Consensus was the theme as 126 independent partisan activists from 26 states and 40 organizations gathered on the campus of George Washington University June 1-4 for a political issues campaign conference entitled "Third Parties '96: Building the New Mainstream."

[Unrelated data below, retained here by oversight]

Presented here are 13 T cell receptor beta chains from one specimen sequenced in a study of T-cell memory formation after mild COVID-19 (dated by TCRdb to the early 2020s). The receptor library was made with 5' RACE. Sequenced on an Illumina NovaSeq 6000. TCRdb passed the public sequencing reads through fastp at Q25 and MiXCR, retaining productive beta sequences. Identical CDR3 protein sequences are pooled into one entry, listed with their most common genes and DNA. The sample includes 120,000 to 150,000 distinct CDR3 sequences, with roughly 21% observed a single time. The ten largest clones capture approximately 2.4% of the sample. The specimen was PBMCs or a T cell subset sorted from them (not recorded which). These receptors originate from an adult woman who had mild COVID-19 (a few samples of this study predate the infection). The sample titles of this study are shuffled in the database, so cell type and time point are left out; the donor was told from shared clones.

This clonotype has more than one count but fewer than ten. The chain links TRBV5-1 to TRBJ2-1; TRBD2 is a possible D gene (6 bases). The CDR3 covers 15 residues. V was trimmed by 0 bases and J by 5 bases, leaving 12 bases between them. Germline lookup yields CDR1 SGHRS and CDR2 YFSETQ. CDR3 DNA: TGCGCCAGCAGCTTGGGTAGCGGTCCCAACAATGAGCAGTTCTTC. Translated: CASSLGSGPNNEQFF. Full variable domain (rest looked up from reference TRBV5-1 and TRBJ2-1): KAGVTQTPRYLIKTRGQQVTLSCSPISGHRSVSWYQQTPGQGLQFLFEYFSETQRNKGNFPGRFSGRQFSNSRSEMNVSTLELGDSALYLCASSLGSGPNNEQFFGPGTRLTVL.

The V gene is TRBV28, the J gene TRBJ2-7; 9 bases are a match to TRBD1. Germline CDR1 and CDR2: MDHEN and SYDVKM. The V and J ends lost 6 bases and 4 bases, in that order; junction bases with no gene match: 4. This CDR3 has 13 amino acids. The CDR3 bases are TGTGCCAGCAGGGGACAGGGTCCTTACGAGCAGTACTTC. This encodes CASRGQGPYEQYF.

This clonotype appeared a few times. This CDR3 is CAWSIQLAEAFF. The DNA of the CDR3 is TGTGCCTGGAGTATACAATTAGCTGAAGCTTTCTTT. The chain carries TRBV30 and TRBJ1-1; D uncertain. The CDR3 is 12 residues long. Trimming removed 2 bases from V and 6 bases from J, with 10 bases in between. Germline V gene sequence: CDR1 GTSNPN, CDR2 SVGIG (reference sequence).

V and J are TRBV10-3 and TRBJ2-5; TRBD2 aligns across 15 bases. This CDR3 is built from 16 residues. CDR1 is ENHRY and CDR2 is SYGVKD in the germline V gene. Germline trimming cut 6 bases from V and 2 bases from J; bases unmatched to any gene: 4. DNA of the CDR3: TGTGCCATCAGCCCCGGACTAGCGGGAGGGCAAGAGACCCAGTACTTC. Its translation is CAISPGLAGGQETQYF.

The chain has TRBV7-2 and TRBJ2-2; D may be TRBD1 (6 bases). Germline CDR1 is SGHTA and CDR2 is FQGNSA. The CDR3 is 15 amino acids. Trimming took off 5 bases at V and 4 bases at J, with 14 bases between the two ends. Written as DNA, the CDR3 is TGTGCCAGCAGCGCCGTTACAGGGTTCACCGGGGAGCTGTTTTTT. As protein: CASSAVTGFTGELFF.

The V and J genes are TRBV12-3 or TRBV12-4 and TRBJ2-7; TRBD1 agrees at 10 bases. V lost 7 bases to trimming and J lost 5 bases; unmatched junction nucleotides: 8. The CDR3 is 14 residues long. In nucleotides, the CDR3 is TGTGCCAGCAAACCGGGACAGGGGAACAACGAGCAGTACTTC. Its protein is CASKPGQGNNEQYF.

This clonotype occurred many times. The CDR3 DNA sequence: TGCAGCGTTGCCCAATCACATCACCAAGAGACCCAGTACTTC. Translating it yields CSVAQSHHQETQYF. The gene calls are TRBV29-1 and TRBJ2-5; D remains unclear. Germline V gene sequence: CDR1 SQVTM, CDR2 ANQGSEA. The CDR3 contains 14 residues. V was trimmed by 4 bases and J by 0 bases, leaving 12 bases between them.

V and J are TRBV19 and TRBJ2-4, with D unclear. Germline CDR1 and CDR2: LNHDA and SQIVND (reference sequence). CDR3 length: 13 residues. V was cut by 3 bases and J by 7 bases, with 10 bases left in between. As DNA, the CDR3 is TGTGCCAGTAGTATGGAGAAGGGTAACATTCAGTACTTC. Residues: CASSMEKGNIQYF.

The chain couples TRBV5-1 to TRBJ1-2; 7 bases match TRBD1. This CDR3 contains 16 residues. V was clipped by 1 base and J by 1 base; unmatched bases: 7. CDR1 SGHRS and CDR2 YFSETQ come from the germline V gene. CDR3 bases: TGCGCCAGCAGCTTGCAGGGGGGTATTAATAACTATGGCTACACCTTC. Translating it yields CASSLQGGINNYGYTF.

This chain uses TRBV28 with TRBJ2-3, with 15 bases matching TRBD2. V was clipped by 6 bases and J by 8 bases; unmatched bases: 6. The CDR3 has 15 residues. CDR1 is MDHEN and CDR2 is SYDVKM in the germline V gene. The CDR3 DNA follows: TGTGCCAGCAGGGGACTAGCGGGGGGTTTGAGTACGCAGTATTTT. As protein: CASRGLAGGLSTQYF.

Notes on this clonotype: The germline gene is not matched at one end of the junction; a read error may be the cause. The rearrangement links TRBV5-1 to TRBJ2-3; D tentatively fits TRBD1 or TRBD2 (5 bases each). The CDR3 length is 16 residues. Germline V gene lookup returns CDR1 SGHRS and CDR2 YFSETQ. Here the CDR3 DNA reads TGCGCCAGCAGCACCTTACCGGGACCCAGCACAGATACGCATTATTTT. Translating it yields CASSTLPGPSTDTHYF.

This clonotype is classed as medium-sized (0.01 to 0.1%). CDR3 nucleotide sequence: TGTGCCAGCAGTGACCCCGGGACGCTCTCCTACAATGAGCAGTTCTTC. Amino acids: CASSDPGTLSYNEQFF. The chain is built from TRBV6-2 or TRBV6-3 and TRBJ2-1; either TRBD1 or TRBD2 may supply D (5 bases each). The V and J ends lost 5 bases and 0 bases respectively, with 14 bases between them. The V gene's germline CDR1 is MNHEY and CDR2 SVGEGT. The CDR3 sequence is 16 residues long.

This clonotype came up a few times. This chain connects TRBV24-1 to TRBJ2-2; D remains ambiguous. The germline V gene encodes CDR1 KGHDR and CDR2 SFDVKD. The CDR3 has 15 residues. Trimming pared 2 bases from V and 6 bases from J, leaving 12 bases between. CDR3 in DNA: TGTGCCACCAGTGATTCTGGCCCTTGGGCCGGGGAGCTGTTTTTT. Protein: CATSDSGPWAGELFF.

The meeting of independents came one week after the indecisive May 25-27 meeting of Jesse Jackson's National Rainbow Coalition in Atlanta, Georgia. The meeting brought together a spectrum of labor and liberals. Jackson compared the role of minorities in the Democratic Party to slaves and sharecroppers: "We delivered. Then they ignored us. We do not intend to be ignored, taken for granted, pushed off and exploited any longer." On the one hand Jackson announced another one of his voter registration and education drives that have been financed by the Democratic Party leadership routinely for the past decade or so, and on the other he threatened to bolt the party, saying "This is not about political positioning," and "we need expanded options." To many observers it seemed that this might be the time for a break finally, but many other former Rainbow supporters remain very doubtful of Jackson's ultimate commitment to a break with the two-party system. "We need a new direction," Jackson said later. "Toward that end, the Rainbow Coalition announced plans to explore independent ballot access, starting at the state and local level. It is time for progressives to argue their case...." The mission of the Rainbow was articulated to the "actually existing third parties" at the DC conference by Rev. Graylon Ellis-Hagler, who ran as an independent for Mayor of Boston and is now pastor of the Plymouth Congregational Church in DC and a Rainbow Coalition leader. He spoke at the opening plenary entitled "Building on Common Ground," emphasizing the need for a multi-racial coalition. The ballot-access exploration is being coordinated by Ron Walters, who envisions a National Rainbow Party, and who was slated to join the Greens and others in a press conference on the Third Party movement. There was also a brief visit to the conference by Benjamin Chavis, the former head of the NAACP, who has been moving to the left and is forming a new left-of-center civil rights leadership organization . Linda Martin, formerly with the Hawaii Greens and now a leader of the Virginia Green Party and coordinator of the conference, said in advance of the meeting that it might not result in multi-party agreement on a third party campaign in 1996, but, "it may give heart to those who feel that the political process and their elected representatives have left them without options." Martin, who garnered 50,000 votes or 13% as a candidate for the U.S. Senate against Sen. Daniel Inouye in 1992, opened the session with a critique of both Pres. Clinton and the Congressional deficit hawks: "The 'balance the budget' slogan is basically a design to destroy our safety net," she pointed out. "We have to learn to work in coalition," she emphasized, stressing the basic theme of the conference. The breadth of the representation at the conference was unprecedented, with third parties of the Right, the Center and the Left represented by activists. All worked together in small groups led by professional facilitators in a successful effort to draft a "Common Ground Declaration." Among the organizations that sent activists were the Pacific Party (Oregon), the Boulder Progressive Coalition (Colorado), the Mountaineer Party (West Virginia), the Independence Party (Kansas) and the Statehood Party and Umoja Party (DC). Greens were present from California, New Mexico, Missouri, West Virginia, Georgia, Minnesota, Maine, Rhode Island, Pennsylvania, New York, New Jersey, Virginia, Maryland, and, of course, DC. Some of the independent partisans present also identified with left organizations, such as the Committees of Correspondence, Solidarity, Socialist Party USA, and the Left Green Network. Libertarian Party representatives followed the rules of consensus-building side by side with Green Party activists from various States and side by side with Patriot Party supporters, one of whom said they were fans of Lenora Fulani of the New Alliance Party. One of the DC Conference co-sponsors, the Committee for a Unified Independent Party, is aligned with the NAP, which has a reputation for "rule-or-ruin" tactics. New Alliance Party is actually headed by controversial social therapist Fred Newman, a former associate of Lyndon Larouche in the National Caucus of Labor Committees. In 1974 he led a split that created a "vanguard" called the International Workers Party, in order to "move from a position of left hegemony to a position of leadership of the class". The IWP secretly controlled dozens of affiliated, nominally democratic organizations, according to a report by Political Research Associates (Cambridge, 1987) and articles in Ms. magazine (May June 1992) and The Nation (May 4, 1992). The Patriot Party, initiated by Lowell Weicker, was represented at the DC meeting by activists from California and Virginia. In Virginia, according to Bruce Weiner, who spoke at the Friday evening plenary, "a coalition has been forged with the Green Party of Virginia. Called the Virginia Citizen's Coalition, the Patriots and Greens will run candidates identified both with the coalition and with their own party by a common slate of issues agreed to between the two parties." The Patriot Party has been trying to convert local branches of Ross Perot's United We Stand, America (UWSA). But there is currently a bruising battle between many State sections and the UWSA National Headquarters over the issue of who decides policy and strategy. The Patriot Party is also reviving the Prudence, Action, and Results Party (PAR) in Louisiana, which is on the ballot there as a result of Ross Perot's 1992 race for the White House. There were also members of the Communist Party USA, the Democratic Socialists of America, We the People, and other groups that are very unlikely to join nationally in a break with the Democratic Party. In the y'all-come-on-down spirit of the DC Conference, however, all the different parties and splinters were able to shape what could become the progressive issues agenda for 1996. Even the New Party formations of Maryland and DC co-sponsored the meeting, although Daniel Cantor, the NYC Executive Director of the NP, who spoke at the Friday evening plenary session, made it clear that the group he heads is closely tied with Clinton supporters and would not back a unified third party presidential campaign. The Nation (June 26, 1995) reported that the executive committee decided that they "didn't want to be spoilers." The magazine repeated someone's blooper that the NP membership has hit the 521,000 mark. Actually, the New Party is one of the best financed efforts but still relatively tiny, with 4,500 members at the end of last year (LA Village View, Dec. 2, 1994). The New Party does have a ballot line in Wisconsin, through its affiliate, the New Progressive Party, which inherited the ballot line of the Labor-Farm Party. In its only outing in its own name, the NPP candidate for State Treasurer, Kathleen Chung, received nearly 3% of the vote last Fall. Her campaign gave the NPP ballot access for four years. The largest third parties remain the odd couple of California politics, the Green Party, created in 1991 with 103,000 registrants, which had dropped down to 86,198 by the 1994 race, and the Peace and Freedom Party, created in 1967, which has managed to hold on to 66,955 members. They accounted for 359,000 statewide votes in 1994 and many more total votes for Congressional and State Legislature candidates. If the two parties united, that might provide the stimulus for building a party of half a million members by the year 2000.. Green Parties are also on the ballot in Alaska, Hawaii, Maine, Rhode Island and New Mexico, where their numbers are smaller, but where their state-wide percentages have been much larger. In New Mexico, for instance, the Green candidate for State Treasurer, Lorenzo Garcia, garnered 121,000 votes to win a record-breaking 33% of the vote (more than any third party statewide candidate in America in sixty years), with a Party membership of only about 700. It has since doubled in size. As Howie Hawkins of Greens/Green Party USA pointed out, over a million votes were cast for 80 Green candidates across the U.S. in November. In Hawaii, Keiko Bonk-Abramson won re-election to the Hawaii Council with 60%. In Maine, Jonathan Carter received 6.3% of the vote for Governor. In Rhode Island, the Lt. Governor candidate, Jeff Johnson, got 6.1%. In Alaska Joni Whitmore received 10% of the statewide vote for the Congressional seat. Hawkins points out that, "Independent left support of 5-10 percent in many places will be enough to deny the Democrats victory... Being 5-10% spoilers can be our wedge into proportional representation... Once this fact is established, it is time to explain the virtues of proportional representation and fight for it." (Crossroads, May 1995). Rob Richie, of the Center for Voting and Democracy, outlined the alternatives to today's anti-democratic, big-money, winner-take-all system. The alternatives include Preference Voting and Mixed Member forms of Proportional Representation. Richie says, we "must come out of the hills and face winner-take-all voting on the open plain." John B. Anderson, former Presidential candidate for the Citizens Party and now the National Chair of the Center for Voting and Democracy, is currently on a national tour to promote Proportional Representation. The CV&D will hold its annual conference in Boston on Nov. 11-12. For information call (202) 882-7378. Ballot access, meaning both how to get a line on a state ballot and how to keep it when the Republicrats smell a fire in the forest, was a burning issue at the DC conference. Richard Winger of Ballot Access News and the Coalition for Free and Open Elections, told of a number of legislative measures to dampen the flames of discontent, the most extreme being in Florida. Ellen Miller and John Bonifaz of the Center for Responsive Politics took on the issue of campaign finance reform, one of the central issues of the Conference. Their research and charts illuminated the links between campaign gifts and "corporate welfare." As Miller showed, although $772 million was spent in the 1994 Presidential campaign, that was a modest sum compared to the outcome of this largesse. He estimated that, as a result, over "$100 billion every year goes for corporate tax breaks." Media access was also a central concern for the independents, who heard remarks from Larry Bensky, National Affairs Correspondent for Pacifica Radio, and Sam Smith of the Progressive Review, one of the conference's organizers. The Third Parties Conference was initiated by several leaders of the Green Politics Network with the hope of forging a coalition of independent parties strong enough to build a "New Mainstream." They aim to launch a broad counter-offensive to the steal-from-the-poor, enrich-the-global-pirates, let-bigotry-ring hoopla of U.S. politics today. Notably absent from the Conference was Labor Party Advocates, which is laying plans for its Founding Convention in March 1996. LPA was formally launched in 1991 by Tony Mazzochi of the Oil, Chemical, and Atomic Workers, and it has slowly grown into an organization of several thousand unionists. LPA has said it wants to build its own forces before entering into coalitions with third parties. Leo Seidlitz, the LPA coordinator in Northern California says, "we all agree we have to work in coalition with other non-labor organizations. But first we have to organize ourselves before we can coalesce, or we'll lose our focus" (LA Village View, April 14, 1995). While some participants expressed worries that a broad populist coalition challenge could be seen as contributing to the defeat of Clinton in the November '96 election, most were committed to the idea of Independent Political Action at the national as well as local and state level. The New Party, of course, has its own peculiar approach to partisan independence, believing in the bark, but not in the bite: "We are beginning to demonstrate that having a 'threat of exit' actually strengthens the hand of progressives who have to relate to the Democrats." As their Executive Committee announced last year in Z magazine (June 1994), "Joining the New Party doesn't end your relationship with the Democrats, it changes it." The conferees ended the session on Sunday by agreeing to widely circulate a draft platform entitled "A Common Ground Declaration," which represented full consensus on 17 items and a dozen more planks hammered out with majorities of 80% or 60%. The Common Ground covers issues ranging from tax justice and voting reform and defense of affirmative action to deep cuts in the military budget and protection of human rights and the environment, as well as alternative approaches to crime and drugs. On Workplace Democracy, it states, "We believe that economic decisions should be made democratically, with participation by all affected workers, communities, and consumers." This received full consensus, as did the demand for "an end to corporate welfare." After the Conference, Linda Martin spoke to several reporters about the conference. "We thought of this agreement as an alternative to the GOP Contract on America," she said. "We didn't know whether we would be able to reach agreement on anything, considering that the delegates here represent a wide spectrum, left and right. That we were able to reach consensus on a dozen items and super-majorities on another dozen is a real achievement." Martin told The Nation (June 26, 1995), that "We have enough of a platform to actually start shopping for a candidate." A second round of Third Parties '96 is also being planned tentatively for early October in either Boulder, CO or Kansas City, MO. Martin hopes to virtually double the representation and focus on ballot access. For information call (703) 642-5710 or e-mail firstname.lastname@example.org The next step is for the Greens to unify their national organization and begin building viable coalitions with hundreds of local and state forces that want a broad coalition of Progressives. The July 27 Green Gathering is being coordinated by Cris Moore, who won election last fall to the Santa Fe, N.M. City Council on the Green Party ticket. The New Mexico candidate for Governor, Roberto Mondragon, a former Democratic Lieutenant Governor and State Legislator, received 11% of the vote in a tight race that left the three-term Democratic Governor Bruce King just 9% short of a fourth term. Moore told a reporter for the Peoples Weekly World, that, "Historically, New Mexico has been a one-party Democratic state, but New Mexico is experiencing the same problems as people all across the country. I think what we did in New Mexico can be done in the rest of the country as well." Peter Camejo, a former Socialist Workers Party candidate for President and now a Green Party member, addressed the group on "The New Zealand Model" for building a progressive coalition. In New Zealand, Greens have joined with the New Labor Party, the Maori Party, and other feminist and progressive groups to form an electoral front called the "Alliance." Their first successful project was to push through a proportional representation reform, a Mixed Member system like Germany's. Now the Alliance candidate, Jim Anderton, is leading in the polls, and after the November 1996 elections he may be forming a government in coalition with the "old" Labor Party. The follow-through to the start made by the Third Party Conference will take place this summer at two major delegated assemblies. The Greens/Green Party USA National Gathering from July 27-30 in Albuquerque, NM will decide whether the Greens can unify behind a Presidential campaign that all realize is premature, but which may possibly be crucial in building for a future progressive politics. For information, call the GPUSA at (505) 266-4890. And in Pittsburgh the National Peoples Progressive Network and the National Center for Independent Political Action are jointly initiating the National Independent Politics Summit from August 18-20. The NPPN was formed out of the People's Progressive Convention held in Ypsilanti, Michigan, on August 21-23, 1992. Ron Daniels, a former campaign director for Jesse Jackson, played the key role in organizing the movement and ran as an independent progressive candidate for President in 1992 with the Campaign for a New Tomorrow. The National Committee for Independent Political Action has been working since 1984 to build a strong, united multi-racial movement for progressive change. Ted Glick of NCIPA, who attended the Third Parties conference, was confident that the Greens would join the national effort. In 1992 the California Greens and other Green Parties passed up the chance to nominate Ron Daniels as their candidate, saying that it was too soon for the fledgling party. The Pittsburgh Summit, however, has been endorsed heartily by the Greens/Green Party USA and the Green Politics Network. In California both the Peace and Freedom Party and the Green Party Coordinating Committee have joined in the call. In the national call for the Pittsburgh Summit, Tom Condit says, "What changed in the last election was that the Democrats dropped even the rhetorical pretenses they have maintained these 25 years of being the party of working people, people of color, and those of us concerned with peace, justices, and the environment. "If there ever was a time for developing a vision of a real alternative to the profit-motivated economy and corporate-dominated government -- if there ever was a time for building an independent people's movement and party to carry that vision forward -- that time is now," Condit says. For information on the National Independent Politics Summit on August 18-20 call the NPPN at (718)-643-9603. This article may be reprinted or forwarded freely. Comments or questions to email@example.com or P.O. Box 794, Sierra Madre, CA 91025-0794.